South Pittsburgh Reporter - Serving South Pittsburgh Since 1939

By Tom Smith
South Pittsburgh Reporer Editor 

Virgina Carik was dedicated to making South Side a better place

 

November 14, 2017



Quietly tending to business over the past 50 years, Virginia Carik influenced the evolution of South Side in more ways than most people now in the neighborhood realize.

A "remarkable" woman, she did everything in a humble manner. When she spoke, it really meant something, said Gene Ricciardi.

Mrs. Carik, 92, passed away Thursday, Nov. 9.

The daughter of a "hardworking coal miner" from Sutersville, Mrs. Carik came to South Side by way of Duquesne where she worked in a steel mill making "good money," $6.36 a day, counting bars of steel.

It was while she was working in the steel mill that she met and fell in love with her future husband, Michael. After marrying, they moved into his family home in South Side.

She would work in the local A&P store for 23 years as a cashier until it closed in 1969.

The Cariks would raise a son, "Hank," in their home in their home on Carey Way in South Side.

"Virginia was able to bridge the past and the future in South Side," Mr. Ricciardi said. "She held on to the traditions, the values and the customs."

Knowing the traditions and customs helped when she was making some of the thousands of pierogies used to raise funds for her church or the South Side Community Council. Mrs. Carik was involved with the Christian Mothers of Prince of Peace Parish and as a member and officer of the Community Council.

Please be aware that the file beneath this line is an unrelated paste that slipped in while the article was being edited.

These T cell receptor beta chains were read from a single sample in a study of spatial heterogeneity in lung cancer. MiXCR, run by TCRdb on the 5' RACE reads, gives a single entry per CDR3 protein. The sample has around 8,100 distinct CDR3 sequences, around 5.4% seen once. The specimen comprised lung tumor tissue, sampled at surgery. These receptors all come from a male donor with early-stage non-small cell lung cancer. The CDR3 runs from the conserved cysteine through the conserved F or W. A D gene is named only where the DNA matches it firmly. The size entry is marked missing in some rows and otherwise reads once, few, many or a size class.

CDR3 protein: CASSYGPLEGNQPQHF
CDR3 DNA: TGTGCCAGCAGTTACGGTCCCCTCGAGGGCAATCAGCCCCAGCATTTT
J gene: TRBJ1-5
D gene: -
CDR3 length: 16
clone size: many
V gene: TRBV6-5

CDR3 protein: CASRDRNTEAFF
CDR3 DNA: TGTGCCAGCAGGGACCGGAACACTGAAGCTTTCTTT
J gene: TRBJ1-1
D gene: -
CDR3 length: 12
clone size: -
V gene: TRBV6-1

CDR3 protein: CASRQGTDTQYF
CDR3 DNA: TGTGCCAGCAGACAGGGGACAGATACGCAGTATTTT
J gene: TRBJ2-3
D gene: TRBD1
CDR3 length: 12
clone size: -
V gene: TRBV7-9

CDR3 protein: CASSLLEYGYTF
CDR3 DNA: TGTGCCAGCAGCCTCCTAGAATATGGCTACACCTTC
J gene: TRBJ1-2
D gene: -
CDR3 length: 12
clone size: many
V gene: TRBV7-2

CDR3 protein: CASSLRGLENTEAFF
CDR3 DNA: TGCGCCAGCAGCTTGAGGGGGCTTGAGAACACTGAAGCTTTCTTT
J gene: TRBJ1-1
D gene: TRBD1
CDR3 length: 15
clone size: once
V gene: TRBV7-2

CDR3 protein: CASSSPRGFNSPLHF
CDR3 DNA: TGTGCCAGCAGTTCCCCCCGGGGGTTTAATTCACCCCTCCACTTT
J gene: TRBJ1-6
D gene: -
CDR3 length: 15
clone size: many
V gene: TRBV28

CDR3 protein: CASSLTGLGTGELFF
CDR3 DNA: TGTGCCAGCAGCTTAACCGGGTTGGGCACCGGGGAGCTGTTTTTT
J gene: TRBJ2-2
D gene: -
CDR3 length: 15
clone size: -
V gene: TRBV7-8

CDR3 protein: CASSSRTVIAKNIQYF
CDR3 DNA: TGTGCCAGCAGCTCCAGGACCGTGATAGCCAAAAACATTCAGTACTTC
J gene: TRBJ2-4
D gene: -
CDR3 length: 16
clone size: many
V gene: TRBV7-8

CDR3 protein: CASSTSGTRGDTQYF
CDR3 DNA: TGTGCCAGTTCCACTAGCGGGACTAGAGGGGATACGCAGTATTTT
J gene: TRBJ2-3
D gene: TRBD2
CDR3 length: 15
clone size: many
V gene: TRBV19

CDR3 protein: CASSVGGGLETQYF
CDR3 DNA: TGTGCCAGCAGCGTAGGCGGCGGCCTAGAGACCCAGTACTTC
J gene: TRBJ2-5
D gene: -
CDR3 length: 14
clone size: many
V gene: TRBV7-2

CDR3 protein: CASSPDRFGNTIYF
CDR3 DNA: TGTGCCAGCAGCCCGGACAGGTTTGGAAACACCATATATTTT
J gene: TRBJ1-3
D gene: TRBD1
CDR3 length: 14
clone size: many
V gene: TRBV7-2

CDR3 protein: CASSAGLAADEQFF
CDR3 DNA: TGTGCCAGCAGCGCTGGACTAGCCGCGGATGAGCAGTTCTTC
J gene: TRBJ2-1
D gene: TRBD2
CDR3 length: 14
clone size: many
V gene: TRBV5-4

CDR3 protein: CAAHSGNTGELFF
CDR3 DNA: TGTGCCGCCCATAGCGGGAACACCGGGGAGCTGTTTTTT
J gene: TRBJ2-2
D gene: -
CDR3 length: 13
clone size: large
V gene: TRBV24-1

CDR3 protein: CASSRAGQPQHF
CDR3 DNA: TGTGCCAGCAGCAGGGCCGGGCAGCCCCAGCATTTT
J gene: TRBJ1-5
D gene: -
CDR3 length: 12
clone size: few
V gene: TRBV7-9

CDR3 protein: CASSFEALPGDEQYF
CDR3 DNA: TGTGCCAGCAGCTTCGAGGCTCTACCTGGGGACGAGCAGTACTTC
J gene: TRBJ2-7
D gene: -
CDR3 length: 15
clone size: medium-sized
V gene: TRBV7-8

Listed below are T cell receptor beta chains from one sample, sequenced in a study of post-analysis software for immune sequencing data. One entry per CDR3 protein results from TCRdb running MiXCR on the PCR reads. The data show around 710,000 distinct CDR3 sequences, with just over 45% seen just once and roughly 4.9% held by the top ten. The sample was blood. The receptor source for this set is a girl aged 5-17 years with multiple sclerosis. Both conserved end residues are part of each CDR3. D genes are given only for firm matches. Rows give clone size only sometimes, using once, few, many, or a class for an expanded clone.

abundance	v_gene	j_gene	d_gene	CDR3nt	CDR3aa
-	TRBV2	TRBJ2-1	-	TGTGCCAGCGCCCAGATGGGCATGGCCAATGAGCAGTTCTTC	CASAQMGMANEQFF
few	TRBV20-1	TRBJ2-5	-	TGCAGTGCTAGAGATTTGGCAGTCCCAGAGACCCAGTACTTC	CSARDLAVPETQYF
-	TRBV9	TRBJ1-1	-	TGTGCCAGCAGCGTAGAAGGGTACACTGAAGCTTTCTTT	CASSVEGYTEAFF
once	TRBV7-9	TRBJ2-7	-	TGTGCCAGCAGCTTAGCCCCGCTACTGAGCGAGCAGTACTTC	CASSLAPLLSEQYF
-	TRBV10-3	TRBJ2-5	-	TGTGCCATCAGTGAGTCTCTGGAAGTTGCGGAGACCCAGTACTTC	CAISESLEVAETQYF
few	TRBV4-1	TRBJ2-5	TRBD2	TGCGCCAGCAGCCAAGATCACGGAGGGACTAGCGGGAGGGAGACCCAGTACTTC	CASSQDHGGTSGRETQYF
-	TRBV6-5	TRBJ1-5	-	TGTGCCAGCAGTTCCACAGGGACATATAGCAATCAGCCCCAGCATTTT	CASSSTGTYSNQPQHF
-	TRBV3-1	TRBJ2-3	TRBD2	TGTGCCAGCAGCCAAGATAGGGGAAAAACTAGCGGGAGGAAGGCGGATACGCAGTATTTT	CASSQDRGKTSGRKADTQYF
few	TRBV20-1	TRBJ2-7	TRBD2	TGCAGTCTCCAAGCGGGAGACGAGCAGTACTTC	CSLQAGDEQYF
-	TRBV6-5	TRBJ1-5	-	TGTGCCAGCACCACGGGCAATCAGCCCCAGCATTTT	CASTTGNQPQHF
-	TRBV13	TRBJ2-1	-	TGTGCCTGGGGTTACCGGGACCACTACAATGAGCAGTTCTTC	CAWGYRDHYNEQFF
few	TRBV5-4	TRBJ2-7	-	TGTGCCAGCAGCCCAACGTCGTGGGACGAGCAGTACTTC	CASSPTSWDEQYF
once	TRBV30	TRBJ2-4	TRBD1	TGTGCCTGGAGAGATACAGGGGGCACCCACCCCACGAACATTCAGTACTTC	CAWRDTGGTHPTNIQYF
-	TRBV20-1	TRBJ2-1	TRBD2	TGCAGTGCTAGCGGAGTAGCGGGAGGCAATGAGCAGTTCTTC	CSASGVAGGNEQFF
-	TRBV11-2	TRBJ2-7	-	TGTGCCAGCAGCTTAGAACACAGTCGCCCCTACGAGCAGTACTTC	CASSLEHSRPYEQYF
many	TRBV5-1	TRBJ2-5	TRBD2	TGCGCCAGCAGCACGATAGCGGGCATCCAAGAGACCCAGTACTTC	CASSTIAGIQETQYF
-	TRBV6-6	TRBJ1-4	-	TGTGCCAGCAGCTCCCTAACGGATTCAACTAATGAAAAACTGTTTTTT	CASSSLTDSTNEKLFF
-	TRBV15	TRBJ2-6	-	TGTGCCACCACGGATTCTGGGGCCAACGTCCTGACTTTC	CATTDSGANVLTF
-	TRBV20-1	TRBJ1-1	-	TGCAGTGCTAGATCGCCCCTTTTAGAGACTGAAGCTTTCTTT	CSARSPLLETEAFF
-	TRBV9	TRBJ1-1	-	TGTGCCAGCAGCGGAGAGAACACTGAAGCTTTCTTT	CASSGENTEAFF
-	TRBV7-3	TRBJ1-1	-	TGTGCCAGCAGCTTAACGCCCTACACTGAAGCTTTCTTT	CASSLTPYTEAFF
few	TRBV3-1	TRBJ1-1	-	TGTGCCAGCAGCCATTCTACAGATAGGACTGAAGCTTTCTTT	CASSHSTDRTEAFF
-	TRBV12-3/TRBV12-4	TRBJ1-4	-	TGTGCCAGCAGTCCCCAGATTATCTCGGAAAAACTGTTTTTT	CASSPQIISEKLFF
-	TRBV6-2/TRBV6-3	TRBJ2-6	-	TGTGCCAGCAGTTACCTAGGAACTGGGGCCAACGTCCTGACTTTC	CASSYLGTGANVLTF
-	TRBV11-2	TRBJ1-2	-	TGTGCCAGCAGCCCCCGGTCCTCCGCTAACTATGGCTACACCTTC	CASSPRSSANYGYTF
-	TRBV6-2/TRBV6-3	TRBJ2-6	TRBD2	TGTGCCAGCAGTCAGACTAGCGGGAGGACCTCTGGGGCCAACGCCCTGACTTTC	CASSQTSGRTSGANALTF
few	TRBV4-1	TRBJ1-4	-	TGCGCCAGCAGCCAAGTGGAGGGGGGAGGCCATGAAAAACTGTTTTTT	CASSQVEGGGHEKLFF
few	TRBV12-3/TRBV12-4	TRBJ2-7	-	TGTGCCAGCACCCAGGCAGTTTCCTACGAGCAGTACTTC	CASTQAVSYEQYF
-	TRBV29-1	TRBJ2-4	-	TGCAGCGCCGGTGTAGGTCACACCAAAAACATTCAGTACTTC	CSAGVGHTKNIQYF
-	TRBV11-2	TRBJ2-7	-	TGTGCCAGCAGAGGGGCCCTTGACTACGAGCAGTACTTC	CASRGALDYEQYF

Her volunteer work extended to the Board of Directors of both the Brashear Association and the South Side Local Development Company along with the South Side Branch Friends of the Library.

And the volunteer work extended beyond the neighborhood. On Sundays, Mrs. Carik and her friend, Roberta Stackowitz, would volunteer at the Benedum Center as ushers. The women donated the time because they loved seeing the shows and they loved seeing the people.

Mrs. Carik's love of family, friends and neighborhood extended to her church and her faith. A prayerful woman, she dedicated 90 minutes a day to her prayers. She would often have people who asked to be remembered in her prayers. She would say, "I'll pray for you, but God always answers Roberta's (Stackowitz) prayers."

Funeral services were arranged by the Thomas J. Gmiter Funeral Home on E. Carson Street. Mass of Christian Burial in St. Adalbert Church, Prince of Peace Parish. In lieu of flowers the family requested, donations be made to The Brashear Assoc., 2005 Sarah St., Pgh., PA 15203.

 

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